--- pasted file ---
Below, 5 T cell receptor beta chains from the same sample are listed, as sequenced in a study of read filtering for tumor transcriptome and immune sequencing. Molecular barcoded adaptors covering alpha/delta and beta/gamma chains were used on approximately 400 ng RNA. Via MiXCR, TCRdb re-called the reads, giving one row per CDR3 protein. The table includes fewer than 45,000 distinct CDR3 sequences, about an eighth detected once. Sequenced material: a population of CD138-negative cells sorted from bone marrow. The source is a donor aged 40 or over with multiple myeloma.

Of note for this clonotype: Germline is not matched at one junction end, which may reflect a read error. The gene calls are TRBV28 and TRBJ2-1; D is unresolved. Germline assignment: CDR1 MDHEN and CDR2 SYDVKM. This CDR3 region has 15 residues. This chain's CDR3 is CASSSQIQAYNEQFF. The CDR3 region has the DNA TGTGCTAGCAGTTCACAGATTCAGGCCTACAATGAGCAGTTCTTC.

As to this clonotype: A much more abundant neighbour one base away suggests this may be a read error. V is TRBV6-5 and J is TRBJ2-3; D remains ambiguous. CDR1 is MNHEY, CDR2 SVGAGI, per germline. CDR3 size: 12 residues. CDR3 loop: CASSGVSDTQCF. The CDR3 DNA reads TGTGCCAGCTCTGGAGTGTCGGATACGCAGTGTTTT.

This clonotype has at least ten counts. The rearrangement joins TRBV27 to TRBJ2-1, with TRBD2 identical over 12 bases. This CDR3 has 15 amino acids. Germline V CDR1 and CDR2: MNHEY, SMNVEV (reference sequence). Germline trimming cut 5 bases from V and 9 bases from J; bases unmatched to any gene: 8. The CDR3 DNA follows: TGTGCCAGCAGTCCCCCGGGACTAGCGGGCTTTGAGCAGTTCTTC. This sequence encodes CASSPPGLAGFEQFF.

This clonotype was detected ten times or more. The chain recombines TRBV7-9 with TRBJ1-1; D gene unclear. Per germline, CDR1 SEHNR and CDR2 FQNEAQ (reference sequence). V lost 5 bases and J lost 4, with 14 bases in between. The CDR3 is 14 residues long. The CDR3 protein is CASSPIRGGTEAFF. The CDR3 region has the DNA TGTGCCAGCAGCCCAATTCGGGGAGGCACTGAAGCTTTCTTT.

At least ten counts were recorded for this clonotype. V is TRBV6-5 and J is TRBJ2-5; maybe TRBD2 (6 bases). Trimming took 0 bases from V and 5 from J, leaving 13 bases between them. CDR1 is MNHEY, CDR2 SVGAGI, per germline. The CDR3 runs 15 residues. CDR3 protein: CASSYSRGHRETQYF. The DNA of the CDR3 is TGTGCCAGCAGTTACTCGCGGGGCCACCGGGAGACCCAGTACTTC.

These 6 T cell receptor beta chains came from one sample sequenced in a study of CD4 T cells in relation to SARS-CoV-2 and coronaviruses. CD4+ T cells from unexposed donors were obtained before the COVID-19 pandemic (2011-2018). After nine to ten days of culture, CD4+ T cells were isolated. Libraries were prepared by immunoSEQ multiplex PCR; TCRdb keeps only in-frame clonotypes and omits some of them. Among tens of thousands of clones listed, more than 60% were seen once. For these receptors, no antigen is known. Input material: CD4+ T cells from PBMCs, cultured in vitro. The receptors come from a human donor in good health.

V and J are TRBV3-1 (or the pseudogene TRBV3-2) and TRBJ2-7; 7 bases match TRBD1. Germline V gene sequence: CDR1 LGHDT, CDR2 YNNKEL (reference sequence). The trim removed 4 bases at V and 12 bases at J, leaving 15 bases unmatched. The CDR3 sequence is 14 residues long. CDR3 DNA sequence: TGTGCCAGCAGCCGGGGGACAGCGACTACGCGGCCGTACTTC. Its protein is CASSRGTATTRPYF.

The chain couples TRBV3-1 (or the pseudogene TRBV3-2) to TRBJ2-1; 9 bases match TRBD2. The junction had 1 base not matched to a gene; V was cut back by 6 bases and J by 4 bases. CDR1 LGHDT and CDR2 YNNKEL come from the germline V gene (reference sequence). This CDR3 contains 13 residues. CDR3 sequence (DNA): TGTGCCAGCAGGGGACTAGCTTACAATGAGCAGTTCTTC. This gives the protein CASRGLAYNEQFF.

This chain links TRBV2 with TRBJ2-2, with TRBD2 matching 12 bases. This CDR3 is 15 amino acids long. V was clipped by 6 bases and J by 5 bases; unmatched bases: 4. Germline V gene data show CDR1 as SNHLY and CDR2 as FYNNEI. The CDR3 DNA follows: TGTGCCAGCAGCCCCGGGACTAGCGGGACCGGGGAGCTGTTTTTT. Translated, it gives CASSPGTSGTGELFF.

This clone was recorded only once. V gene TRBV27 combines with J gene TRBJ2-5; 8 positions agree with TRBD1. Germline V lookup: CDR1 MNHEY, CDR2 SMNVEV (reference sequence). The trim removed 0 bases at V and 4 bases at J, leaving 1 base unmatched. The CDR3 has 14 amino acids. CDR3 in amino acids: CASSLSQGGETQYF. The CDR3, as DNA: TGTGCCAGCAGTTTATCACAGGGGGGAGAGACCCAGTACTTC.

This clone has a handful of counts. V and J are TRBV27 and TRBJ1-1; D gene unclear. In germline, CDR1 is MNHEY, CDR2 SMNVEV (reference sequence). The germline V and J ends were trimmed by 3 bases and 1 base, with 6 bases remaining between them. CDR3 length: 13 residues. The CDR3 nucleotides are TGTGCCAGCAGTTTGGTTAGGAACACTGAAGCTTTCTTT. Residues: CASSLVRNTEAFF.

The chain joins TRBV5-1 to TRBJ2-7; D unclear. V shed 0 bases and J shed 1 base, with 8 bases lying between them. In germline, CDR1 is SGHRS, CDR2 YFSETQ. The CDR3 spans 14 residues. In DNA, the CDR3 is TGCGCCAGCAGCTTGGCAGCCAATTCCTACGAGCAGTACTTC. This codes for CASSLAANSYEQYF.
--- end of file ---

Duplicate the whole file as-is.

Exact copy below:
Below, 5 T cell receptor beta chains from the same sample are listed, as sequenced in a study of read filtering for tumor transcriptome and immune sequencing. Molecular barcoded adaptors covering alpha/delta and beta/gamma chains were used on approximately 400 ng RNA. Via MiXCR, TCRdb re-called the reads, giving one row per CDR3 protein. The table includes fewer than 45,000 distinct CDR3 sequences, about an eighth detected once. Sequenced material: a population of CD138-negative cells sorted from bone marrow. The source is a donor aged 40 or over with multiple myeloma.

Of note for this clonotype: Germline is not matched at one junction end, which may reflect a read error. The gene calls are TRBV28 and TRBJ2-1; D is unresolved. Germline assignment: CDR1 MDHEN and CDR2 SYDVKM. This CDR3 region has 15 residues. This chain's CDR3 is CASSSQIQAYNEQFF. The CDR3 region has the DNA TGTGCTAGCAGTTCACAGATTCAGGCCTACAATGAGCAGTTCTTC.

As to this clonotype: A much more abundant neighbour one base away suggests this may be a read error. V is TRBV6-5 and J is TRBJ2-3; D remains ambiguous. CDR1 is MNHEY, CDR2 SVGAGI, per germline. CDR3 size: 12 residues. CDR3 loop: CASSGVSDTQCF. The CDR3 DNA reads TGTGCCAGCTCTGGAGTGTCGGATACGCAGTGTTTT.

This clonotype has at least ten counts. The rearrangement joins TRBV27 to TRBJ2-1, with TRBD2 identical over 12 bases. This CDR3 has 15 amino acids. Germline V CDR1 and CDR2: MNHEY, SMNVEV (reference sequence). Germline trimming cut 5 bases from V and 9 bases from J; bases unmatched to any gene: 8. The CDR3 DNA follows: TGTGCCAGCAGTCCCCCGGGACTAGCGGGCTTTGAGCAGTTCTTC. This sequence encodes CASSPPGLAGFEQFF.

This clonotype was detected ten times or more. The chain recombines TRBV7-9 with TRBJ1-1; D gene unclear. Per germline, CDR1 SEHNR and CDR2 FQNEAQ (reference sequence). V lost 5 bases and J lost 4, with 14 bases in between. The CDR3 is 14 residues long. The CDR3 protein is CASSPIRGGTEAFF. The CDR3 region has the DNA TGTGCCAGCAGCCCAATTCGGGGAGGCACTGAAGCTTTCTTT.

At least ten counts were recorded for this clonotype. V is TRBV6-5 and J is TRBJ2-5; maybe TRBD2 (6 bases). Trimming took 0 bases from V and 5 from J, leaving 13 bases between them. CDR1 is MNHEY, CDR2 SVGAGI, per germline. The CDR3 runs 15 residues. CDR3 protein: CASSYSRGHRETQYF. The DNA of the CDR3 is TGTGCCAGCAGTTACTCGCGGGGCCACCGGGAGACCCAGTACTTC.

These 6 T cell receptor beta chains came from one sample sequenced in a study of CD4 T cells in relation to SARS-CoV-2 and coronaviruses. CD4+ T cells from unexposed donors were obtained before the COVID-19 pandemic (2011-2018). After nine to ten days of culture, CD4+ T cells were isolated. Libraries were prepared by immunoSEQ multiplex PCR; TCRdb keeps only in-frame clonotypes and omits some of them. Among tens of thousands of clones listed, more than 60% were seen once. For these receptors, no antigen is known. Input material: CD4+ T cells from PBMCs, cultured in vitro. The receptors come from a human donor in good health.

V and J are TRBV3-1 (or the pseudogene TRBV3-2) and TRBJ2-7; 7 bases match TRBD1. Germline V gene sequence: CDR1 LGHDT, CDR2 YNNKEL (reference sequence). The trim removed 4 bases at V and 12 bases at J, leaving 15 bases unmatched. The CDR3 sequence is 14 residues long. CDR3 DNA sequence: TGTGCCAGCAGCCGGGGGACAGCGACTACGCGGCCGTACTTC. Its protein is CASSRGTATTRPYF.

The chain couples TRBV3-1 (or the pseudogene TRBV3-2) to TRBJ2-1; 9 bases match TRBD2. The junction had 1 base not matched to a gene; V was cut back by 6 bases and J by 4 bases. CDR1 LGHDT and CDR2 YNNKEL come from the germline V gene (reference sequence). This CDR3 contains 13 residues. CDR3 sequence (DNA): TGTGCCAGCAGGGGACTAGCTTACAATGAGCAGTTCTTC. This gives the protein CASRGLAYNEQFF.

This chain links TRBV2 with TRBJ2-2, with TRBD2 matching 12 bases. This CDR3 is 15 amino acids long. V was clipped by 6 bases and J by 5 bases; unmatched bases: 4. Germline V gene data show CDR1 as SNHLY and CDR2 as FYNNEI. The CDR3 DNA follows: TGTGCCAGCAGCCCCGGGACTAGCGGGACCGGGGAGCTGTTTTTT. Translated, it gives CASSPGTSGTGELFF.

This clone was recorded only once. V gene TRBV27 combines with J gene TRBJ2-5; 8 positions agree with TRBD1. Germline V lookup: CDR1 MNHEY, CDR2 SMNVEV (reference sequence). The trim removed 0 bases at V and 4 bases at J, leaving 1 base unmatched. The CDR3 has 14 amino acids. CDR3 in amino acids: CASSLSQGGETQYF. The CDR3, as DNA: TGTGCCAGCAGTTTATCACAGGGGGGAGAGACCCAGTACTTC.

This clone has a handful of counts. V and J are TRBV27 and TRBJ1-1; D gene unclear. In germline, CDR1 is MNHEY, CDR2 SMNVEV (reference sequence). The germline V and J ends were trimmed by 3 bases and 1 base, with 6 bases remaining between them. CDR3 length: 13 residues. The CDR3 nucleotides are TGTGCCAGCAGTTTGGTTAGGAACACTGAAGCTTTCTTT. Residues: CASSLVRNTEAFF.

The chain joins TRBV5-1 to TRBJ2-7; D unclear. V shed 0 bases and J shed 1 base, with 8 bases lying between them. In germline, CDR1 is SGHRS, CDR2 YFSETQ. The CDR3 spans 14 residues. In DNA, the CDR3 is TGCGCCAGCAGCTTGGCAGCCAATTCCTACGAGCAGTACTTC. This codes for CASSLAANSYEQYF.